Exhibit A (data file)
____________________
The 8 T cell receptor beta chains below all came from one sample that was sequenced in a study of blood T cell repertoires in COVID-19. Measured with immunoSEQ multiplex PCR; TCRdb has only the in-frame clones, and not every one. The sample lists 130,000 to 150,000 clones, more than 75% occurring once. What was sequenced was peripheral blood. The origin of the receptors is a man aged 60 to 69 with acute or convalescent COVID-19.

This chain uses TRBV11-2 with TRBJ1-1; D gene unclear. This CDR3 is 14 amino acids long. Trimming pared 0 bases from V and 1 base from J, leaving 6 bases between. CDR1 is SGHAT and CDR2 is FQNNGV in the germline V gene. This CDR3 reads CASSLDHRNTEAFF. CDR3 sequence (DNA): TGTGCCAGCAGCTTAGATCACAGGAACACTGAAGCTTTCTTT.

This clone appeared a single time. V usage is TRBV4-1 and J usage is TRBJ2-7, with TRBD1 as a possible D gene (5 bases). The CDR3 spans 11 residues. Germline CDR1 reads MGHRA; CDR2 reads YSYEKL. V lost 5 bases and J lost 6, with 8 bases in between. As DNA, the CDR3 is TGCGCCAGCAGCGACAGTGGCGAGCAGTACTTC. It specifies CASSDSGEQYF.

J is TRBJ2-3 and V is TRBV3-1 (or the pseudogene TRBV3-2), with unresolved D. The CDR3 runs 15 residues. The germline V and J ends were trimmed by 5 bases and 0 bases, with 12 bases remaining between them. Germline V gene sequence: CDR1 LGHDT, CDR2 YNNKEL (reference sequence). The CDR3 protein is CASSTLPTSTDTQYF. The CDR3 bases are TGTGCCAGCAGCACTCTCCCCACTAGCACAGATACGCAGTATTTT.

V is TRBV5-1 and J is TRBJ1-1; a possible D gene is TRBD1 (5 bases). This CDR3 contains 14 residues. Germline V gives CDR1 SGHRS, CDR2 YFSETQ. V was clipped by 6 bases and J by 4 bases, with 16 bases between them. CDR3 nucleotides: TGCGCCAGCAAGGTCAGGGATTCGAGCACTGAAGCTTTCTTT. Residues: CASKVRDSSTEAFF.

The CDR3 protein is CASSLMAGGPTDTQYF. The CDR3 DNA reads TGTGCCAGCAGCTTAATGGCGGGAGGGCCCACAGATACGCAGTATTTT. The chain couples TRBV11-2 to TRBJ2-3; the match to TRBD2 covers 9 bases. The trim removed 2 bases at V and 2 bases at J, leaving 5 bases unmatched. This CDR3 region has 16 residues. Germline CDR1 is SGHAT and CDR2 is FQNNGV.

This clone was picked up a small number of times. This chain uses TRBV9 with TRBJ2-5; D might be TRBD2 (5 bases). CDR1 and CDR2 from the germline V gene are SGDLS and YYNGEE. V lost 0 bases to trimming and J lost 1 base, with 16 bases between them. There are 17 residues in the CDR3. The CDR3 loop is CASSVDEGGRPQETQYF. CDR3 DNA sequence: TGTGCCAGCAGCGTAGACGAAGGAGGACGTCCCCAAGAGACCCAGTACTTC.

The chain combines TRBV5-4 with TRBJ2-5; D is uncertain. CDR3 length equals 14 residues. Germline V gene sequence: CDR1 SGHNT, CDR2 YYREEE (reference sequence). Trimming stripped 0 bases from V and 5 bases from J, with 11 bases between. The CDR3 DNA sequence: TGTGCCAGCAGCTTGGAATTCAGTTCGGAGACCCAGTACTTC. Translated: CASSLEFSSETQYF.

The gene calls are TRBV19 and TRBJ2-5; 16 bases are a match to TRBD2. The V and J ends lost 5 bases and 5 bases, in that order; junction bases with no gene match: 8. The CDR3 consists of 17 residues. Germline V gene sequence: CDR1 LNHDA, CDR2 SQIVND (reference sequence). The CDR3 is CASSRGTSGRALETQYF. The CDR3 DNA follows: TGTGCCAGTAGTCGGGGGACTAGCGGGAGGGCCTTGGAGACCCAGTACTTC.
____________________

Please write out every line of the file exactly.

The 8 T cell receptor beta chains below all came from one sample that was sequenced in a study of blood T cell repertoires in COVID-19. Measured with immunoSEQ multiplex PCR; TCRdb has only the in-frame clones, and not every one. The sample lists 130,000 to 150,000 clones, more than 75% occurring once. What was sequenced was peripheral blood. The origin of the receptors is a man aged 60 to 69 with acute or convalescent COVID-19.

This chain uses TRBV11-2 with TRBJ1-1; D gene unclear. This CDR3 is 14 amino acids long. Trimming pared 0 bases from V and 1 base from J, leaving 6 bases between. CDR1 is SGHAT and CDR2 is FQNNGV in the germline V gene. This CDR3 reads CASSLDHRNTEAFF. CDR3 sequence (DNA): TGTGCCAGCAGCTTAGATCACAGGAACACTGAAGCTTTCTTT.

This clone appeared a single time. V usage is TRBV4-1 and J usage is TRBJ2-7, with TRBD1 as a possible D gene (5 bases). The CDR3 spans 11 residues. Germline CDR1 reads MGHRA; CDR2 reads YSYEKL. V lost 5 bases and J lost 6, with 8 bases in between. As DNA, the CDR3 is TGCGCCAGCAGCGACAGTGGCGAGCAGTACTTC. It specifies CASSDSGEQYF.

J is TRBJ2-3 and V is TRBV3-1 (or the pseudogene TRBV3-2), with unresolved D. The CDR3 runs 15 residues. The germline V and J ends were trimmed by 5 bases and 0 bases, with 12 bases remaining between them. Germline V gene sequence: CDR1 LGHDT, CDR2 YNNKEL (reference sequence). The CDR3 protein is CASSTLPTSTDTQYF. The CDR3 bases are TGTGCCAGCAGCACTCTCCCCACTAGCACAGATACGCAGTATTTT.

V is TRBV5-1 and J is TRBJ1-1; a possible D gene is TRBD1 (5 bases). This CDR3 contains 14 residues. Germline V gives CDR1 SGHRS, CDR2 YFSETQ. V was clipped by 6 bases and J by 4 bases, with 16 bases between them. CDR3 nucleotides: TGCGCCAGCAAGGTCAGGGATTCGAGCACTGAAGCTTTCTTT. Residues: CASKVRDSSTEAFF.

The CDR3 protein is CASSLMAGGPTDTQYF. The CDR3 DNA reads TGTGCCAGCAGCTTAATGGCGGGAGGGCCCACAGATACGCAGTATTTT. The chain couples TRBV11-2 to TRBJ2-3; the match to TRBD2 covers 9 bases. The trim removed 2 bases at V and 2 bases at J, leaving 5 bases unmatched. This CDR3 region has 16 residues. Germline CDR1 is SGHAT and CDR2 is FQNNGV.

This clone was picked up a small number of times. This chain uses TRBV9 with TRBJ2-5; D might be TRBD2 (5 bases). CDR1 and CDR2 from the germline V gene are SGDLS and YYNGEE. V lost 0 bases to trimming and J lost 1 base, with 16 bases between them. There are 17 residues in the CDR3. The CDR3 loop is CASSVDEGGRPQETQYF. CDR3 DNA sequence: TGTGCCAGCAGCGTAGACGAAGGAGGACGTCCCCAAGAGACCCAGTACTTC.

The chain combines TRBV5-4 with TRBJ2-5; D is uncertain. CDR3 length equals 14 residues. Germline V gene sequence: CDR1 SGHNT, CDR2 YYREEE (reference sequence). Trimming stripped 0 bases from V and 5 bases from J, with 11 bases between. The CDR3 DNA sequence: TGTGCCAGCAGCTTGGAATTCAGTTCGGAGACCCAGTACTTC. Translated: CASSLEFSSETQYF.

The gene calls are TRBV19 and TRBJ2-5; 16 bases are a match to TRBD2. The V and J ends lost 5 bases and 5 bases, in that order; junction bases with no gene match: 8. The CDR3 consists of 17 residues. Germline V gene sequence: CDR1 LNHDA, CDR2 SQIVND (reference sequence). The CDR3 is CASSRGTSGRALETQYF. The CDR3 DNA follows: TGTGCCAGTAGTCGGGGGACTAGCGGGAGGGCCTTGGAGACCCAGTACTTC.